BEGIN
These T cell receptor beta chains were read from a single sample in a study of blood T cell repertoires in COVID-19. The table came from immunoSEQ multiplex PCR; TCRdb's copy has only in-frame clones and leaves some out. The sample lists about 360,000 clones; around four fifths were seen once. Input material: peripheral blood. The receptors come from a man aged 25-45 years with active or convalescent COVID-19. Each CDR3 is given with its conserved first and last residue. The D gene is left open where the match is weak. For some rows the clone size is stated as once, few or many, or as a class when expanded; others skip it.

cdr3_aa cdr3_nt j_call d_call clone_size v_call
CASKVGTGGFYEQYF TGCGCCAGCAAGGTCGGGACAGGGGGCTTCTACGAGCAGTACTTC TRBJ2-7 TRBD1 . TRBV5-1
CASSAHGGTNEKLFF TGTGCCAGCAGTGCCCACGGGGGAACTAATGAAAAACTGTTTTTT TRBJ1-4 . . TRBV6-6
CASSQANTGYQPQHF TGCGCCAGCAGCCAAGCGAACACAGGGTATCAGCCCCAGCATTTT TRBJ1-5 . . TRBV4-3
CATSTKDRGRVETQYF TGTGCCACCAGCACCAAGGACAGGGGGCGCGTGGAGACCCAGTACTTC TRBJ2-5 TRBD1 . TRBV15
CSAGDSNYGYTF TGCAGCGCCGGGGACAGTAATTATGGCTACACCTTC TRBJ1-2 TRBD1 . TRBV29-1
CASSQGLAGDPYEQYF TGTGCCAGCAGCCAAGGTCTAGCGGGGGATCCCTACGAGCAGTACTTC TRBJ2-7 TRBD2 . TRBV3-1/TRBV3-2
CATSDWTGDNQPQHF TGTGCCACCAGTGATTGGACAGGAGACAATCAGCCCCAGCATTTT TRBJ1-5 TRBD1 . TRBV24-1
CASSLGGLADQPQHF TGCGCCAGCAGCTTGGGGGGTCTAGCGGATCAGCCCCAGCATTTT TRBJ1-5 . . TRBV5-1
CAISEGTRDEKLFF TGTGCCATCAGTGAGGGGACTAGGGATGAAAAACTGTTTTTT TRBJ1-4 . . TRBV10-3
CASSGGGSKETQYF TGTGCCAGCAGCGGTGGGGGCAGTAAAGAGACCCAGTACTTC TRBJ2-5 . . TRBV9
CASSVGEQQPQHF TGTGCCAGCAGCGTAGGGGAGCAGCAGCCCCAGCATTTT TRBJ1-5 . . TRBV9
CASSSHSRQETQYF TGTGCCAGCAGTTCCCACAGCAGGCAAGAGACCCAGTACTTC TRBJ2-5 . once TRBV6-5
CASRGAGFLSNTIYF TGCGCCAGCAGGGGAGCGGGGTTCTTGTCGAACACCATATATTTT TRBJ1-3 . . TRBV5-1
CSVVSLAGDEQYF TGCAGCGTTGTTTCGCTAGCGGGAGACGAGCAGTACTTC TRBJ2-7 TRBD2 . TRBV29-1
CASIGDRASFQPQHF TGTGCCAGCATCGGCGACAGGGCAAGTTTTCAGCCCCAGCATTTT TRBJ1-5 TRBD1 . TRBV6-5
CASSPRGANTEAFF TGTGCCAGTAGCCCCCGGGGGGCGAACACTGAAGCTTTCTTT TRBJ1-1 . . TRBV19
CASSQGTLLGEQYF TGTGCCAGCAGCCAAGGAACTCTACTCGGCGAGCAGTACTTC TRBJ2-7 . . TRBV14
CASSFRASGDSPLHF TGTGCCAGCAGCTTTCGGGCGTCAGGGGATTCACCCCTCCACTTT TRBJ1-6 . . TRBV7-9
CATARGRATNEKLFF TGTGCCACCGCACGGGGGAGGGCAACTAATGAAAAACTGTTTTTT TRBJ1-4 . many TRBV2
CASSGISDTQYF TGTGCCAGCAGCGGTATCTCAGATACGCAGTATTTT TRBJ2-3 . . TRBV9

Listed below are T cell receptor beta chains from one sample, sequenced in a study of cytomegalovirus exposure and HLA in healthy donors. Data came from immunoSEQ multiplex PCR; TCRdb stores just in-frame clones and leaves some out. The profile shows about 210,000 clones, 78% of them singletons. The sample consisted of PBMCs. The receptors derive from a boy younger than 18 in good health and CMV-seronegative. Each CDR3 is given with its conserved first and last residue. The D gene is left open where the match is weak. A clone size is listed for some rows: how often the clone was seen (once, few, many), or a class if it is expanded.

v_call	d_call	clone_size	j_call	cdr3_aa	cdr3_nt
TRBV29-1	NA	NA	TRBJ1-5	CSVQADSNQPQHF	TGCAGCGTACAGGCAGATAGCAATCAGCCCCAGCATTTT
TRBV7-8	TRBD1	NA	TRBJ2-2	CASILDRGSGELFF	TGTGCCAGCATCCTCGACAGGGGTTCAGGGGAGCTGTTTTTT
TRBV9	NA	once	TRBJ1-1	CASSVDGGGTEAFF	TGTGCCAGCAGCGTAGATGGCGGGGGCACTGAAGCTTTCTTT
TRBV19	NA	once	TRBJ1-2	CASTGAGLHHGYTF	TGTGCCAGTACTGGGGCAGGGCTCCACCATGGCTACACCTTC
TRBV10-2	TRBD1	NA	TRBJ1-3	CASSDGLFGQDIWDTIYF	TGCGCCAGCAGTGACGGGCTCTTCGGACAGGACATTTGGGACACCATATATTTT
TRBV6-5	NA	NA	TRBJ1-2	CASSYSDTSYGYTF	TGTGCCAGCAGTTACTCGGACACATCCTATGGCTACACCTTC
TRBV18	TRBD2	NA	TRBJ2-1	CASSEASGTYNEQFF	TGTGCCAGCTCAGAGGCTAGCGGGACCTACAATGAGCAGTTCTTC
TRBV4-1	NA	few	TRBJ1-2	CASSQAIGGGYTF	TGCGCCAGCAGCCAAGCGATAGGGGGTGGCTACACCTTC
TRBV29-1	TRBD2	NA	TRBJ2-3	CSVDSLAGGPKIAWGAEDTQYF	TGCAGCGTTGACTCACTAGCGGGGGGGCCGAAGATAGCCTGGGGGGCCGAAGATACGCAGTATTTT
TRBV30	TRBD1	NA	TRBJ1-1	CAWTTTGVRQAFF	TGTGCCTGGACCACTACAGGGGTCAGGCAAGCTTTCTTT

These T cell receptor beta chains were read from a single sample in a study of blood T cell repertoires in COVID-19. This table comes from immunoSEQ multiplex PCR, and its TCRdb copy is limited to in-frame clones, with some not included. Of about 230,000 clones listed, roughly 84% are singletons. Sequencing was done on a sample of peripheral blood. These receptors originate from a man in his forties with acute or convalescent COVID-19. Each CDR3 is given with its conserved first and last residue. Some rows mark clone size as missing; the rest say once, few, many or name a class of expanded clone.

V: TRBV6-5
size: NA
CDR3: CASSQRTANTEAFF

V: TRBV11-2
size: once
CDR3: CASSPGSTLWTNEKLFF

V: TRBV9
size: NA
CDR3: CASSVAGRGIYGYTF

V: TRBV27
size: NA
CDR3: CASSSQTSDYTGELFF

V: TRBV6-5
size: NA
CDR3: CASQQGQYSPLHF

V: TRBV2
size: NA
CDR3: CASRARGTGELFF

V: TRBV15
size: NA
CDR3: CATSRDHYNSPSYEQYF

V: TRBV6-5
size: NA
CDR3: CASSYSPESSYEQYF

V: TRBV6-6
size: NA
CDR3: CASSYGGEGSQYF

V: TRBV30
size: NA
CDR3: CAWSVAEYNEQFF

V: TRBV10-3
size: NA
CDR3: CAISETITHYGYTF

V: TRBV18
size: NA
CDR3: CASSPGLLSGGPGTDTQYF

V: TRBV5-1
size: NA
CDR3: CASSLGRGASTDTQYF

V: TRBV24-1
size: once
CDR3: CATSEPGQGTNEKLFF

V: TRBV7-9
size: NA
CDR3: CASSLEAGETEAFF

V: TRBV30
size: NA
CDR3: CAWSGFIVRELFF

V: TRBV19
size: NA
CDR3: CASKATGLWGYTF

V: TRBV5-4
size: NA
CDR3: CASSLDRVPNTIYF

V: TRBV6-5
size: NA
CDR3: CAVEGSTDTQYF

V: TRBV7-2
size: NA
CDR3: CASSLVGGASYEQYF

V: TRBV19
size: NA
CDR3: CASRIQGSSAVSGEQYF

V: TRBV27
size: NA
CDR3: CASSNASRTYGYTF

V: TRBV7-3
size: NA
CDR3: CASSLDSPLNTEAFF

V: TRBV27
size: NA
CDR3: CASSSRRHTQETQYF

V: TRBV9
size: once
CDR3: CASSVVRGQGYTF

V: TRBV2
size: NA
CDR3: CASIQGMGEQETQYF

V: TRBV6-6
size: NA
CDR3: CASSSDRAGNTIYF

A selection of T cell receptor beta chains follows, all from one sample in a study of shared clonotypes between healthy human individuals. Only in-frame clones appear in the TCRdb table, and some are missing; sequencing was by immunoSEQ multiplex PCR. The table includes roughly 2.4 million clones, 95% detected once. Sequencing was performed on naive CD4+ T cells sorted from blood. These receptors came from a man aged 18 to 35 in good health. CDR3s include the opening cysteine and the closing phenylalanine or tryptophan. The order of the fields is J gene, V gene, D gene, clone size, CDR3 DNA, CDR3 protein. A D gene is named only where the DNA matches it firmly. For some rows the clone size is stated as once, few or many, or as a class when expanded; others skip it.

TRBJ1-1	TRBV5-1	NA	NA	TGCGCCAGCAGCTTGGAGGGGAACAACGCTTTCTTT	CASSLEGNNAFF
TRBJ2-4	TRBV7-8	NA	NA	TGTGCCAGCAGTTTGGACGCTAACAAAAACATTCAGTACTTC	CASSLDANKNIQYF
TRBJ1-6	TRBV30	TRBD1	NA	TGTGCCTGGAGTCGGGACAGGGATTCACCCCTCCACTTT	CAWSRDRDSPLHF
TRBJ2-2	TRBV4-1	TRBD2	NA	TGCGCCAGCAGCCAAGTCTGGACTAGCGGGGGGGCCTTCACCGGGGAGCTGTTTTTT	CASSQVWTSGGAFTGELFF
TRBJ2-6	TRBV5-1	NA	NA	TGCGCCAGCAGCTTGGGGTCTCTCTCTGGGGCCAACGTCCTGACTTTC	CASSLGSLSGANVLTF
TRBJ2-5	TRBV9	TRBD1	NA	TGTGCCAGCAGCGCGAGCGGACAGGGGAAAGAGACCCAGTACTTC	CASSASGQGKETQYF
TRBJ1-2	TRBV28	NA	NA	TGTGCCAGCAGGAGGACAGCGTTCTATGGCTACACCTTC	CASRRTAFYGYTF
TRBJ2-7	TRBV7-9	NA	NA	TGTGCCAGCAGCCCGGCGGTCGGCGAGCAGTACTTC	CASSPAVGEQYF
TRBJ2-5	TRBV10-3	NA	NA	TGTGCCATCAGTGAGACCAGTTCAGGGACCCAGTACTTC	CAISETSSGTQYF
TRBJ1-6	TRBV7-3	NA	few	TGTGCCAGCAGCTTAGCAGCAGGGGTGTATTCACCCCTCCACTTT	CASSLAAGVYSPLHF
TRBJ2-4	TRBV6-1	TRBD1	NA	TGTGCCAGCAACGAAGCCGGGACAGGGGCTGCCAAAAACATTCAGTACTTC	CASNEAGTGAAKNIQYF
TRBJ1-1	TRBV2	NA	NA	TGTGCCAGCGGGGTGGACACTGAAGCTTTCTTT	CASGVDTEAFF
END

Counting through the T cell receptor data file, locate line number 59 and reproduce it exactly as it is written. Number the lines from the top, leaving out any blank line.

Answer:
CDR3: CASSYSPESSYEQYF